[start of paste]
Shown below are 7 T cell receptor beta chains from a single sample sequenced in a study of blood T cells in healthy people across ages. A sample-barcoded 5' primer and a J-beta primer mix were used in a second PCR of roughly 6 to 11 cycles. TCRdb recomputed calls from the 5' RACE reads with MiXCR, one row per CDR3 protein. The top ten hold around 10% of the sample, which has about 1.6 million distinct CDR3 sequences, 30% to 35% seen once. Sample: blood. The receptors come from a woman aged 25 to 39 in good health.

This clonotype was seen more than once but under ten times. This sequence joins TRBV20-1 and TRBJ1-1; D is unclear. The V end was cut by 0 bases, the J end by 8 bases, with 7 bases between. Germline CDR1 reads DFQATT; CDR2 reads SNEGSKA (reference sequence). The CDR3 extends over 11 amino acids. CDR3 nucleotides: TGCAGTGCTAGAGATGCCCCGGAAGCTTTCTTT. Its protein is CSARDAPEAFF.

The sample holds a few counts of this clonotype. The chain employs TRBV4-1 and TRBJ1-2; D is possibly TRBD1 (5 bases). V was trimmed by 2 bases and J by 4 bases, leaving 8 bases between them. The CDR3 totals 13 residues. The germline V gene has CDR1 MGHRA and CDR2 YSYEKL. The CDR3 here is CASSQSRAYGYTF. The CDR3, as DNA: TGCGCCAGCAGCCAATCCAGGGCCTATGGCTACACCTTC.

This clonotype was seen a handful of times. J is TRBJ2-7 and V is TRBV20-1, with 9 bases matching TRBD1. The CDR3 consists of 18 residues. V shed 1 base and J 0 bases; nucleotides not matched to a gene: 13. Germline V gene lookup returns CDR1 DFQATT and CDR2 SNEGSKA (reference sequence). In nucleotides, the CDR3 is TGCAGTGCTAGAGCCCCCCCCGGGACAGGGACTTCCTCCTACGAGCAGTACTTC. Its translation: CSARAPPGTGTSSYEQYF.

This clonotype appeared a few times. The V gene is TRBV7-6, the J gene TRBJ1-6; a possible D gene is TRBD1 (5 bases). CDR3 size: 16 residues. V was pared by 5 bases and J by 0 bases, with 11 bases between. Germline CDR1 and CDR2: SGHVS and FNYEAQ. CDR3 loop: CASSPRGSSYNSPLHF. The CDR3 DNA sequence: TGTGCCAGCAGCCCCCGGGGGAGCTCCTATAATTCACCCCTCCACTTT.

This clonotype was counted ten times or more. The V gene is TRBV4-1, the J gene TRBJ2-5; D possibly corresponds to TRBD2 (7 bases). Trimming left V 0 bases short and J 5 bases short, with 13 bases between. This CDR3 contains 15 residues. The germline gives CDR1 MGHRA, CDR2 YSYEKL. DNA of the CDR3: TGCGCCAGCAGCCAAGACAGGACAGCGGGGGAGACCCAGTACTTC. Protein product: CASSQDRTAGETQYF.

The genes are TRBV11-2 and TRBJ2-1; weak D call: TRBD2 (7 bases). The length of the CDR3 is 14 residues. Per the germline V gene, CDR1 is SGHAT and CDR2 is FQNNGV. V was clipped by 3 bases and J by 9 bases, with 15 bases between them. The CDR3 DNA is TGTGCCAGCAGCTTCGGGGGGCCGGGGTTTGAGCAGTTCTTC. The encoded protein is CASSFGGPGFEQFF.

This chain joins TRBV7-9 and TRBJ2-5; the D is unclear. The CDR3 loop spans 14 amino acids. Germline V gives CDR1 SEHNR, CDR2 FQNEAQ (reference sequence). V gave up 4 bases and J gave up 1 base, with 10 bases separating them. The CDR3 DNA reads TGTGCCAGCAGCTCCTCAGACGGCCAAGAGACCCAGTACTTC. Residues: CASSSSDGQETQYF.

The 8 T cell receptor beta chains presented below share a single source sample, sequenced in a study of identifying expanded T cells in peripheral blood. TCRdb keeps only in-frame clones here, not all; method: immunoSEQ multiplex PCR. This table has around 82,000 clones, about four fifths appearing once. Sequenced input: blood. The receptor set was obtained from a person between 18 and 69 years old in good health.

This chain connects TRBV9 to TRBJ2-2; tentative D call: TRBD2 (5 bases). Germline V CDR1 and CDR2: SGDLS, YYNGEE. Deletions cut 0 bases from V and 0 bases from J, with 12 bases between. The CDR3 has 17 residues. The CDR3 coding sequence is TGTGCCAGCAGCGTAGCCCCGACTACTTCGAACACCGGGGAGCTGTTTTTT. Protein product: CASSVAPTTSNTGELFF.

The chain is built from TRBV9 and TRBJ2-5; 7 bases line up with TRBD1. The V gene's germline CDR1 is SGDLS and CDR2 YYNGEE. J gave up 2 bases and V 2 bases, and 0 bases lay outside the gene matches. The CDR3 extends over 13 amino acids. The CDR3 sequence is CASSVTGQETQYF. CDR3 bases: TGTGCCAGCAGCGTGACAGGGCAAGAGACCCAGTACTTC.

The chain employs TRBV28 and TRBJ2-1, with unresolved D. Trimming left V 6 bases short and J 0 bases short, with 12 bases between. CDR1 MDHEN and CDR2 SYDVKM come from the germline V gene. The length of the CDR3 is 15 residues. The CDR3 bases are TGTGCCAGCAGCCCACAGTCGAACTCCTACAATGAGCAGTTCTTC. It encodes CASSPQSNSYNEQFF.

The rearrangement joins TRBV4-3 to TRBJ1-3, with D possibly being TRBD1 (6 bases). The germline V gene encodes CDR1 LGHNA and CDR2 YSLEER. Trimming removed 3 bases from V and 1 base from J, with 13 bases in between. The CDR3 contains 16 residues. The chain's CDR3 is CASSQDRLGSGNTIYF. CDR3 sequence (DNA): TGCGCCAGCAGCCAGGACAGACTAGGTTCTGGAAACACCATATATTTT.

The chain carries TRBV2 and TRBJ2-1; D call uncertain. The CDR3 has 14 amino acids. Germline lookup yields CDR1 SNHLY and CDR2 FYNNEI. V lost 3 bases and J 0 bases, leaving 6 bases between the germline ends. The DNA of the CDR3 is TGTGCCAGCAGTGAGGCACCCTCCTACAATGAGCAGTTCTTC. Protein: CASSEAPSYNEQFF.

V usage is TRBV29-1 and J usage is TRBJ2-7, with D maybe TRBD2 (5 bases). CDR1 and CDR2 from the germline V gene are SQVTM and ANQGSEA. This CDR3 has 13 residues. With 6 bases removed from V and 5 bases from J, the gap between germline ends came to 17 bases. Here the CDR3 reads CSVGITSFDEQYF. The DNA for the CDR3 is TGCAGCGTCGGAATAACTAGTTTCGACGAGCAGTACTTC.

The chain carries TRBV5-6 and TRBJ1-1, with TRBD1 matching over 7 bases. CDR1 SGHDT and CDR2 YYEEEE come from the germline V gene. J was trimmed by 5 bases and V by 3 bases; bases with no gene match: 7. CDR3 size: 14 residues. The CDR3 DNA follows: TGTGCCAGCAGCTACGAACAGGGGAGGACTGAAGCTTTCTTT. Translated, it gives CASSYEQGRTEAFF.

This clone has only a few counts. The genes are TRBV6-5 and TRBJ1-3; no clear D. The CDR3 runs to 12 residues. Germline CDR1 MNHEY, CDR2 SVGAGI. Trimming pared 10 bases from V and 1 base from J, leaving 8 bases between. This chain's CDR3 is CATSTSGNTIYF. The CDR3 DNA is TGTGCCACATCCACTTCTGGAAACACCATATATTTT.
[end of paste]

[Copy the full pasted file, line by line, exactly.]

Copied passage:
Shown below are 7 T cell receptor beta chains from a single sample sequenced in a study of blood T cells in healthy people across ages. A sample-barcoded 5' primer and a J-beta primer mix were used in a second PCR of roughly 6 to 11 cycles. TCRdb recomputed calls from the 5' RACE reads with MiXCR, one row per CDR3 protein. The top ten hold around 10% of the sample, which has about 1.6 million distinct CDR3 sequences, 30% to 35% seen once. Sample: blood. The receptors come from a woman aged 25 to 39 in good health.

This clonotype was seen more than once but under ten times. This sequence joins TRBV20-1 and TRBJ1-1; D is unclear. The V end was cut by 0 bases, the J end by 8 bases, with 7 bases between. Germline CDR1 reads DFQATT; CDR2 reads SNEGSKA (reference sequence). The CDR3 extends over 11 amino acids. CDR3 nucleotides: TGCAGTGCTAGAGATGCCCCGGAAGCTTTCTTT. Its protein is CSARDAPEAFF.

The sample holds a few counts of this clonotype. The chain employs TRBV4-1 and TRBJ1-2; D is possibly TRBD1 (5 bases). V was trimmed by 2 bases and J by 4 bases, leaving 8 bases between them. The CDR3 totals 13 residues. The germline V gene has CDR1 MGHRA and CDR2 YSYEKL. The CDR3 here is CASSQSRAYGYTF. The CDR3, as DNA: TGCGCCAGCAGCCAATCCAGGGCCTATGGCTACACCTTC.

This clonotype was seen a handful of times. J is TRBJ2-7 and V is TRBV20-1, with 9 bases matching TRBD1. The CDR3 consists of 18 residues. V shed 1 base and J 0 bases; nucleotides not matched to a gene: 13. Germline V gene lookup returns CDR1 DFQATT and CDR2 SNEGSKA (reference sequence). In nucleotides, the CDR3 is TGCAGTGCTAGAGCCCCCCCCGGGACAGGGACTTCCTCCTACGAGCAGTACTTC. Its translation: CSARAPPGTGTSSYEQYF.

This clonotype appeared a few times. The V gene is TRBV7-6, the J gene TRBJ1-6; a possible D gene is TRBD1 (5 bases). CDR3 size: 16 residues. V was pared by 5 bases and J by 0 bases, with 11 bases between. Germline CDR1 and CDR2: SGHVS and FNYEAQ. CDR3 loop: CASSPRGSSYNSPLHF. The CDR3 DNA sequence: TGTGCCAGCAGCCCCCGGGGGAGCTCCTATAATTCACCCCTCCACTTT.

This clonotype was counted ten times or more. The V gene is TRBV4-1, the J gene TRBJ2-5; D possibly corresponds to TRBD2 (7 bases). Trimming left V 0 bases short and J 5 bases short, with 13 bases between. This CDR3 contains 15 residues. The germline gives CDR1 MGHRA, CDR2 YSYEKL. DNA of the CDR3: TGCGCCAGCAGCCAAGACAGGACAGCGGGGGAGACCCAGTACTTC. Protein product: CASSQDRTAGETQYF.

The genes are TRBV11-2 and TRBJ2-1; weak D call: TRBD2 (7 bases). The length of the CDR3 is 14 residues. Per the germline V gene, CDR1 is SGHAT and CDR2 is FQNNGV. V was clipped by 3 bases and J by 9 bases, with 15 bases between them. The CDR3 DNA is TGTGCCAGCAGCTTCGGGGGGCCGGGGTTTGAGCAGTTCTTC. The encoded protein is CASSFGGPGFEQFF.

This chain joins TRBV7-9 and TRBJ2-5; the D is unclear. The CDR3 loop spans 14 amino acids. Germline V gives CDR1 SEHNR, CDR2 FQNEAQ (reference sequence). V gave up 4 bases and J gave up 1 base, with 10 bases separating them. The CDR3 DNA reads TGTGCCAGCAGCTCCTCAGACGGCCAAGAGACCCAGTACTTC. Residues: CASSSSDGQETQYF.

The 8 T cell receptor beta chains presented below share a single source sample, sequenced in a study of identifying expanded T cells in peripheral blood. TCRdb keeps only in-frame clones here, not all; method: immunoSEQ multiplex PCR. This table has around 82,000 clones, about four fifths appearing once. Sequenced input: blood. The receptor set was obtained from a person between 18 and 69 years old in good health.

This chain connects TRBV9 to TRBJ2-2; tentative D call: TRBD2 (5 bases). Germline V CDR1 and CDR2: SGDLS, YYNGEE. Deletions cut 0 bases from V and 0 bases from J, with 12 bases between. The CDR3 has 17 residues. The CDR3 coding sequence is TGTGCCAGCAGCGTAGCCCCGACTACTTCGAACACCGGGGAGCTGTTTTTT. Protein product: CASSVAPTTSNTGELFF.

The chain is built from TRBV9 and TRBJ2-5; 7 bases line up with TRBD1. The V gene's germline CDR1 is SGDLS and CDR2 YYNGEE. J gave up 2 bases and V 2 bases, and 0 bases lay outside the gene matches. The CDR3 extends over 13 amino acids. The CDR3 sequence is CASSVTGQETQYF. CDR3 bases: TGTGCCAGCAGCGTGACAGGGCAAGAGACCCAGTACTTC.

The chain employs TRBV28 and TRBJ2-1, with unresolved D. Trimming left V 6 bases short and J 0 bases short, with 12 bases between. CDR1 MDHEN and CDR2 SYDVKM come from the germline V gene. The length of the CDR3 is 15 residues. The CDR3 bases are TGTGCCAGCAGCCCACAGTCGAACTCCTACAATGAGCAGTTCTTC. It encodes CASSPQSNSYNEQFF.

The rearrangement joins TRBV4-3 to TRBJ1-3, with D possibly being TRBD1 (6 bases). The germline V gene encodes CDR1 LGHNA and CDR2 YSLEER. Trimming removed 3 bases from V and 1 base from J, with 13 bases in between. The CDR3 contains 16 residues. The chain's CDR3 is CASSQDRLGSGNTIYF. CDR3 sequence (DNA): TGCGCCAGCAGCCAGGACAGACTAGGTTCTGGAAACACCATATATTTT.

The chain carries TRBV2 and TRBJ2-1; D call uncertain. The CDR3 has 14 amino acids. Germline lookup yields CDR1 SNHLY and CDR2 FYNNEI. V lost 3 bases and J 0 bases, leaving 6 bases between the germline ends. The DNA of the CDR3 is TGTGCCAGCAGTGAGGCACCCTCCTACAATGAGCAGTTCTTC. Protein: CASSEAPSYNEQFF.

V usage is TRBV29-1 and J usage is TRBJ2-7, with D maybe TRBD2 (5 bases). CDR1 and CDR2 from the germline V gene are SQVTM and ANQGSEA. This CDR3 has 13 residues. With 6 bases removed from V and 5 bases from J, the gap between germline ends came to 17 bases. Here the CDR3 reads CSVGITSFDEQYF. The DNA for the CDR3 is TGCAGCGTCGGAATAACTAGTTTCGACGAGCAGTACTTC.

The chain carries TRBV5-6 and TRBJ1-1, with TRBD1 matching over 7 bases. CDR1 SGHDT and CDR2 YYEEEE come from the germline V gene. J was trimmed by 5 bases and V by 3 bases; bases with no gene match: 7. CDR3 size: 14 residues. The CDR3 DNA follows: TGTGCCAGCAGCTACGAACAGGGGAGGACTGAAGCTTTCTTT. Translated, it gives CASSYEQGRTEAFF.

This clone has only a few counts. The genes are TRBV6-5 and TRBJ1-3; no clear D. The CDR3 runs to 12 residues. Germline CDR1 MNHEY, CDR2 SVGAGI. Trimming pared 10 bases from V and 1 base from J, leaving 8 bases between. This chain's CDR3 is CATSTSGNTIYF. The CDR3 DNA is TGTGCCACATCCACTTCTGGAAACACCATATATTTT.